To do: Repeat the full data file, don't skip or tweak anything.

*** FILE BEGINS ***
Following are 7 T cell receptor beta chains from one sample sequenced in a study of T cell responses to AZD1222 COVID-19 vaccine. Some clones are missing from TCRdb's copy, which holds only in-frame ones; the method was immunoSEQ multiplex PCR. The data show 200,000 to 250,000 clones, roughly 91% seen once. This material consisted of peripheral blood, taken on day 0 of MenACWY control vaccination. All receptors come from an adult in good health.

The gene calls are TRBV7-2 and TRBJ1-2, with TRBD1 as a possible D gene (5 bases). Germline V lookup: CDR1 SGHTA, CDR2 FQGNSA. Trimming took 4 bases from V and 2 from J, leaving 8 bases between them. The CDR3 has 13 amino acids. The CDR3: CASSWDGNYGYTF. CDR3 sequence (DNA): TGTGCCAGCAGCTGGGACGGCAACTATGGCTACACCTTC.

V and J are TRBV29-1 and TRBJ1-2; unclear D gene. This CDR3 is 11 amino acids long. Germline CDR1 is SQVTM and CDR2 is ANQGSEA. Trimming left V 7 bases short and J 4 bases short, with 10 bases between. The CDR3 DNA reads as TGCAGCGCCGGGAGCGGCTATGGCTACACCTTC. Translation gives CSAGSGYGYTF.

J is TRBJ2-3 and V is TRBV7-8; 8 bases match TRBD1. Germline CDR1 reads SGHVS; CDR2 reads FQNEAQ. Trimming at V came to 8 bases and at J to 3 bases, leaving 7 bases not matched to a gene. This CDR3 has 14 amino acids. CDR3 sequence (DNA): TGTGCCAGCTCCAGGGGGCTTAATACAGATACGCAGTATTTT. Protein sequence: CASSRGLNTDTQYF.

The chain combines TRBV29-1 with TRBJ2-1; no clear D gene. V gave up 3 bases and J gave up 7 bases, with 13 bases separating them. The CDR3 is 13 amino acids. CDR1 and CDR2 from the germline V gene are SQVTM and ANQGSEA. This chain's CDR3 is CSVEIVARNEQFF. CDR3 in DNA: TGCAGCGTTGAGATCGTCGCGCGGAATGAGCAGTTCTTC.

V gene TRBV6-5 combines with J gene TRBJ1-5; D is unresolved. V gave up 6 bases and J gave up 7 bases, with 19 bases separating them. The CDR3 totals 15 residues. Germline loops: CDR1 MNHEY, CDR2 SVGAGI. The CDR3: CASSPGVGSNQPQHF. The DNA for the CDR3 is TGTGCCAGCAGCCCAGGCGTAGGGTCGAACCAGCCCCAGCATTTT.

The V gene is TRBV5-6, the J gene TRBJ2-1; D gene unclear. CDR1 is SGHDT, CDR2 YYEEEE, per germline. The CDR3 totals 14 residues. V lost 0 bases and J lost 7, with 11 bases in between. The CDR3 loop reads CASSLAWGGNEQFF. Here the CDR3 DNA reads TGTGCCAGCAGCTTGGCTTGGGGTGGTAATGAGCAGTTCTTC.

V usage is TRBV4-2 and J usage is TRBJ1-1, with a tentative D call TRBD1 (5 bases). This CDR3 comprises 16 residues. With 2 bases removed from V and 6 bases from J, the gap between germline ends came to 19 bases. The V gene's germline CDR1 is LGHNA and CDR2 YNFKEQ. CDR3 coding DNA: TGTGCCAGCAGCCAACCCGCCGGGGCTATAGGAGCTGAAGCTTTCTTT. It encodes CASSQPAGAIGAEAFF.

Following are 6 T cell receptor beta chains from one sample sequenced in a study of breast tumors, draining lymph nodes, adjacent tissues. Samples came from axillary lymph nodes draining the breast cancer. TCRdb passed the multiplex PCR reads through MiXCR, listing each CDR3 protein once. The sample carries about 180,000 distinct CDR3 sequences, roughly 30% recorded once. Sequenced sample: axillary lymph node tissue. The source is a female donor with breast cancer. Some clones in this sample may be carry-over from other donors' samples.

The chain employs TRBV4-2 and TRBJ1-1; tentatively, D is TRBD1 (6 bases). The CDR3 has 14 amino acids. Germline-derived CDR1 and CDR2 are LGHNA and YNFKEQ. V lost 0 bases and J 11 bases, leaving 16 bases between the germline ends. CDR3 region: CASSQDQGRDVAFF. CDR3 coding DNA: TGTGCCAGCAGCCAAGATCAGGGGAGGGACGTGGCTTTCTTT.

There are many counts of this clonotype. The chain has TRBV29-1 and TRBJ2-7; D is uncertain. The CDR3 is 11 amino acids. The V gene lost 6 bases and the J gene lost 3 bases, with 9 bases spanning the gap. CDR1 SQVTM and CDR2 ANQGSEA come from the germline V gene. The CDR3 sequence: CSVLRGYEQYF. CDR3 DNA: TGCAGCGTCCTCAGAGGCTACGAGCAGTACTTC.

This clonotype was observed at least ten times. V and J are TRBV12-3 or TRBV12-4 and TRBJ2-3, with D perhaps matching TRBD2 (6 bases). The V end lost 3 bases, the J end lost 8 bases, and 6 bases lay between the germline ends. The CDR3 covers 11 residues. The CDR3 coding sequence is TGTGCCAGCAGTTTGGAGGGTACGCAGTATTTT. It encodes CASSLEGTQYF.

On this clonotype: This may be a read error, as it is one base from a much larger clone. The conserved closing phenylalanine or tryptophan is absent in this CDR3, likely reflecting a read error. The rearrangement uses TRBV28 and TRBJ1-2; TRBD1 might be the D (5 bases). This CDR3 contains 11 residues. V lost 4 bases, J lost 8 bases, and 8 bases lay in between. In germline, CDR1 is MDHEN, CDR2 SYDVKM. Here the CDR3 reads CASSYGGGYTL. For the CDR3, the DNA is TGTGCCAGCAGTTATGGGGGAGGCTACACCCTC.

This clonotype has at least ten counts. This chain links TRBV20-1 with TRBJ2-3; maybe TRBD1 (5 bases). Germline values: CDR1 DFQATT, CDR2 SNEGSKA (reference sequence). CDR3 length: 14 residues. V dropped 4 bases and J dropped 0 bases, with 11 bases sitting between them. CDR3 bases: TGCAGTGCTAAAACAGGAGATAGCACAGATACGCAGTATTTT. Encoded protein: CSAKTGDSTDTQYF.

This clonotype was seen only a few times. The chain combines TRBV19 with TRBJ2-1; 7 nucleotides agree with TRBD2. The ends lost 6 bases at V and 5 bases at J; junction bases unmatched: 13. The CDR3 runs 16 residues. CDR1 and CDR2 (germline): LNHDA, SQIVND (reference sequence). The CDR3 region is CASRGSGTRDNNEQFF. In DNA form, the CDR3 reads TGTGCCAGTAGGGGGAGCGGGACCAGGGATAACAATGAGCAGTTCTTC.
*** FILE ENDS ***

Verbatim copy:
Following are 7 T cell receptor beta chains from one sample sequenced in a study of T cell responses to AZD1222 COVID-19 vaccine. Some clones are missing from TCRdb's copy, which holds only in-frame ones; the method was immunoSEQ multiplex PCR. The data show 200,000 to 250,000 clones, roughly 91% seen once. This material consisted of peripheral blood, taken on day 0 of MenACWY control vaccination. All receptors come from an adult in good health.

The gene calls are TRBV7-2 and TRBJ1-2, with TRBD1 as a possible D gene (5 bases). Germline V lookup: CDR1 SGHTA, CDR2 FQGNSA. Trimming took 4 bases from V and 2 from J, leaving 8 bases between them. The CDR3 has 13 amino acids. The CDR3: CASSWDGNYGYTF. CDR3 sequence (DNA): TGTGCCAGCAGCTGGGACGGCAACTATGGCTACACCTTC.

V and J are TRBV29-1 and TRBJ1-2; unclear D gene. This CDR3 is 11 amino acids long. Germline CDR1 is SQVTM and CDR2 is ANQGSEA. Trimming left V 7 bases short and J 4 bases short, with 10 bases between. The CDR3 DNA reads as TGCAGCGCCGGGAGCGGCTATGGCTACACCTTC. Translation gives CSAGSGYGYTF.

J is TRBJ2-3 and V is TRBV7-8; 8 bases match TRBD1. Germline CDR1 reads SGHVS; CDR2 reads FQNEAQ. Trimming at V came to 8 bases and at J to 3 bases, leaving 7 bases not matched to a gene. This CDR3 has 14 amino acids. CDR3 sequence (DNA): TGTGCCAGCTCCAGGGGGCTTAATACAGATACGCAGTATTTT. Protein sequence: CASSRGLNTDTQYF.

The chain combines TRBV29-1 with TRBJ2-1; no clear D gene. V gave up 3 bases and J gave up 7 bases, with 13 bases separating them. The CDR3 is 13 amino acids. CDR1 and CDR2 from the germline V gene are SQVTM and ANQGSEA. This chain's CDR3 is CSVEIVARNEQFF. CDR3 in DNA: TGCAGCGTTGAGATCGTCGCGCGGAATGAGCAGTTCTTC.

V gene TRBV6-5 combines with J gene TRBJ1-5; D is unresolved. V gave up 6 bases and J gave up 7 bases, with 19 bases separating them. The CDR3 totals 15 residues. Germline loops: CDR1 MNHEY, CDR2 SVGAGI. The CDR3: CASSPGVGSNQPQHF. The DNA for the CDR3 is TGTGCCAGCAGCCCAGGCGTAGGGTCGAACCAGCCCCAGCATTTT.

The V gene is TRBV5-6, the J gene TRBJ2-1; D gene unclear. CDR1 is SGHDT, CDR2 YYEEEE, per germline. The CDR3 totals 14 residues. V lost 0 bases and J lost 7, with 11 bases in between. The CDR3 loop reads CASSLAWGGNEQFF. Here the CDR3 DNA reads TGTGCCAGCAGCTTGGCTTGGGGTGGTAATGAGCAGTTCTTC.

V usage is TRBV4-2 and J usage is TRBJ1-1, with a tentative D call TRBD1 (5 bases). This CDR3 comprises 16 residues. With 2 bases removed from V and 6 bases from J, the gap between germline ends came to 19 bases. The V gene's germline CDR1 is LGHNA and CDR2 YNFKEQ. CDR3 coding DNA: TGTGCCAGCAGCCAACCCGCCGGGGCTATAGGAGCTGAAGCTTTCTTT. It encodes CASSQPAGAIGAEAFF.

Following are 6 T cell receptor beta chains from one sample sequenced in a study of breast tumors, draining lymph nodes, adjacent tissues. Samples came from axillary lymph nodes draining the breast cancer. TCRdb passed the multiplex PCR reads through MiXCR, listing each CDR3 protein once. The sample carries about 180,000 distinct CDR3 sequences, roughly 30% recorded once. Sequenced sample: axillary lymph node tissue. The source is a female donor with breast cancer. Some clones in this sample may be carry-over from other donors' samples.

The chain employs TRBV4-2 and TRBJ1-1; tentatively, D is TRBD1 (6 bases). The CDR3 has 14 amino acids. Germline-derived CDR1 and CDR2 are LGHNA and YNFKEQ. V lost 0 bases and J 11 bases, leaving 16 bases between the germline ends. CDR3 region: CASSQDQGRDVAFF. CDR3 coding DNA: TGTGCCAGCAGCCAAGATCAGGGGAGGGACGTGGCTTTCTTT.

There are many counts of this clonotype. The chain has TRBV29-1 and TRBJ2-7; D is uncertain. The CDR3 is 11 amino acids. The V gene lost 6 bases and the J gene lost 3 bases, with 9 bases spanning the gap. CDR1 SQVTM and CDR2 ANQGSEA come from the germline V gene. The CDR3 sequence: CSVLRGYEQYF. CDR3 DNA: TGCAGCGTCCTCAGAGGCTACGAGCAGTACTTC.

This clonotype was observed at least ten times. V and J are TRBV12-3 or TRBV12-4 and TRBJ2-3, with D perhaps matching TRBD2 (6 bases). The V end lost 3 bases, the J end lost 8 bases, and 6 bases lay between the germline ends. The CDR3 covers 11 residues. The CDR3 coding sequence is TGTGCCAGCAGTTTGGAGGGTACGCAGTATTTT. It encodes CASSLEGTQYF.

On this clonotype: This may be a read error, as it is one base from a much larger clone. The conserved closing phenylalanine or tryptophan is absent in this CDR3, likely reflecting a read error. The rearrangement uses TRBV28 and TRBJ1-2; TRBD1 might be the D (5 bases). This CDR3 contains 11 residues. V lost 4 bases, J lost 8 bases, and 8 bases lay in between. In germline, CDR1 is MDHEN, CDR2 SYDVKM. Here the CDR3 reads CASSYGGGYTL. For the CDR3, the DNA is TGTGCCAGCAGTTATGGGGGAGGCTACACCCTC.

This clonotype has at least ten counts. This chain links TRBV20-1 with TRBJ2-3; maybe TRBD1 (5 bases). Germline values: CDR1 DFQATT, CDR2 SNEGSKA (reference sequence). CDR3 length: 14 residues. V dropped 4 bases and J dropped 0 bases, with 11 bases sitting between them. CDR3 bases: TGCAGTGCTAAAACAGGAGATAGCACAGATACGCAGTATTTT. Encoded protein: CSAKTGDSTDTQYF.

This clonotype was seen only a few times. The chain combines TRBV19 with TRBJ2-1; 7 nucleotides agree with TRBD2. The ends lost 6 bases at V and 5 bases at J; junction bases unmatched: 13. The CDR3 runs 16 residues. CDR1 and CDR2 (germline): LNHDA, SQIVND (reference sequence). The CDR3 region is CASRGSGTRDNNEQFF. In DNA form, the CDR3 reads TGTGCCAGTAGGGGGAGCGGGACCAGGGATAACAATGAGCAGTTCTTC.